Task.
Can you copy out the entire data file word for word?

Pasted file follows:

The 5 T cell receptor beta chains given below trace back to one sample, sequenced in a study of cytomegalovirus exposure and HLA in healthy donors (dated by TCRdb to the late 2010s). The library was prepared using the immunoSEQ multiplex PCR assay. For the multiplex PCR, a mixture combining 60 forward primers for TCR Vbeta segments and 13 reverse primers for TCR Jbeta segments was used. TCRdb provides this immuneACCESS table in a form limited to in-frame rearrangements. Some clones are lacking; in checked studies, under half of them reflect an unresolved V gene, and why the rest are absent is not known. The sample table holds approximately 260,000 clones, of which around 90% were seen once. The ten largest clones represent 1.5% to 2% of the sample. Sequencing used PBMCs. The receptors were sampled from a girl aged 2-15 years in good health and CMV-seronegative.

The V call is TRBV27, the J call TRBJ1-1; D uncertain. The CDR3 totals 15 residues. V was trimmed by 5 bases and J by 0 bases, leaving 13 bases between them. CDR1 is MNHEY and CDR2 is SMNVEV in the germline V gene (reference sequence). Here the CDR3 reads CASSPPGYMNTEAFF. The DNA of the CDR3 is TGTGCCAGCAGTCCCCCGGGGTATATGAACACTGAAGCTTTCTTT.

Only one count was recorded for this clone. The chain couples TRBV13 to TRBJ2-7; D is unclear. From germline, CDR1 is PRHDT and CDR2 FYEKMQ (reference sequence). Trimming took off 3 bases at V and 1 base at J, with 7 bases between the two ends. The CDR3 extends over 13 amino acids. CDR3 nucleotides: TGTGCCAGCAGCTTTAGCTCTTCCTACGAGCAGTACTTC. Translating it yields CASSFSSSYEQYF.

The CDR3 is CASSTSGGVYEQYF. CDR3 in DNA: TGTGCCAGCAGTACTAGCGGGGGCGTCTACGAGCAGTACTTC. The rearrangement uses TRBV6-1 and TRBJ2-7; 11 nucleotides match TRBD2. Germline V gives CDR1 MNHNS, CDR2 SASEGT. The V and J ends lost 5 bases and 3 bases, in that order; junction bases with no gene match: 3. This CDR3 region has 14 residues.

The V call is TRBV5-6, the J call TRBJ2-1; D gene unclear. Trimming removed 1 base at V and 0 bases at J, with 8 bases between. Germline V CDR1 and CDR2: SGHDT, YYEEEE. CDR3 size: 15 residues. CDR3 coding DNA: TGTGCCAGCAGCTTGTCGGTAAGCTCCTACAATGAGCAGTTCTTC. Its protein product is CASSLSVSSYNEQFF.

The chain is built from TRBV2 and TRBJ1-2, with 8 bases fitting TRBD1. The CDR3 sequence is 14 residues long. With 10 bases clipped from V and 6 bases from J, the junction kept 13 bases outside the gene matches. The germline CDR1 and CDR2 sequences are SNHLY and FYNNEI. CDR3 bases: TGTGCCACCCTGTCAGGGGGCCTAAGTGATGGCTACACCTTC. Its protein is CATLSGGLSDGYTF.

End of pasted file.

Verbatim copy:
The 5 T cell receptor beta chains given below trace back to one sample, sequenced in a study of cytomegalovirus exposure and HLA in healthy donors (dated by TCRdb to the late 2010s). The library was prepared using the immunoSEQ multiplex PCR assay. For the multiplex PCR, a mixture combining 60 forward primers for TCR Vbeta segments and 13 reverse primers for TCR Jbeta segments was used. TCRdb provides this immuneACCESS table in a form limited to in-frame rearrangements. Some clones are lacking; in checked studies, under half of them reflect an unresolved V gene, and why the rest are absent is not known. The sample table holds approximately 260,000 clones, of which around 90% were seen once. The ten largest clones represent 1.5% to 2% of the sample. Sequencing used PBMCs. The receptors were sampled from a girl aged 2-15 years in good health and CMV-seronegative.

The V call is TRBV27, the J call TRBJ1-1; D uncertain. The CDR3 totals 15 residues. V was trimmed by 5 bases and J by 0 bases, leaving 13 bases between them. CDR1 is MNHEY and CDR2 is SMNVEV in the germline V gene (reference sequence). Here the CDR3 reads CASSPPGYMNTEAFF. The DNA of the CDR3 is TGTGCCAGCAGTCCCCCGGGGTATATGAACACTGAAGCTTTCTTT.

Only one count was recorded for this clone. The chain couples TRBV13 to TRBJ2-7; D is unclear. From germline, CDR1 is PRHDT and CDR2 FYEKMQ (reference sequence). Trimming took off 3 bases at V and 1 base at J, with 7 bases between the two ends. The CDR3 extends over 13 amino acids. CDR3 nucleotides: TGTGCCAGCAGCTTTAGCTCTTCCTACGAGCAGTACTTC. Translating it yields CASSFSSSYEQYF.

The CDR3 is CASSTSGGVYEQYF. CDR3 in DNA: TGTGCCAGCAGTACTAGCGGGGGCGTCTACGAGCAGTACTTC. The rearrangement uses TRBV6-1 and TRBJ2-7; 11 nucleotides match TRBD2. Germline V gives CDR1 MNHNS, CDR2 SASEGT. The V and J ends lost 5 bases and 3 bases, in that order; junction bases with no gene match: 3. This CDR3 region has 14 residues.

The V call is TRBV5-6, the J call TRBJ2-1; D gene unclear. Trimming removed 1 base at V and 0 bases at J, with 8 bases between. Germline V CDR1 and CDR2: SGHDT, YYEEEE. CDR3 size: 15 residues. CDR3 coding DNA: TGTGCCAGCAGCTTGTCGGTAAGCTCCTACAATGAGCAGTTCTTC. Its protein product is CASSLSVSSYNEQFF.

The chain is built from TRBV2 and TRBJ1-2, with 8 bases fitting TRBD1. The CDR3 sequence is 14 residues long. With 10 bases clipped from V and 6 bases from J, the junction kept 13 bases outside the gene matches. The germline CDR1 and CDR2 sequences are SNHLY and FYNNEI. CDR3 bases: TGTGCCACCCTGTCAGGGGGCCTAAGTGATGGCTACACCTTC. Its protein is CATLSGGLSDGYTF.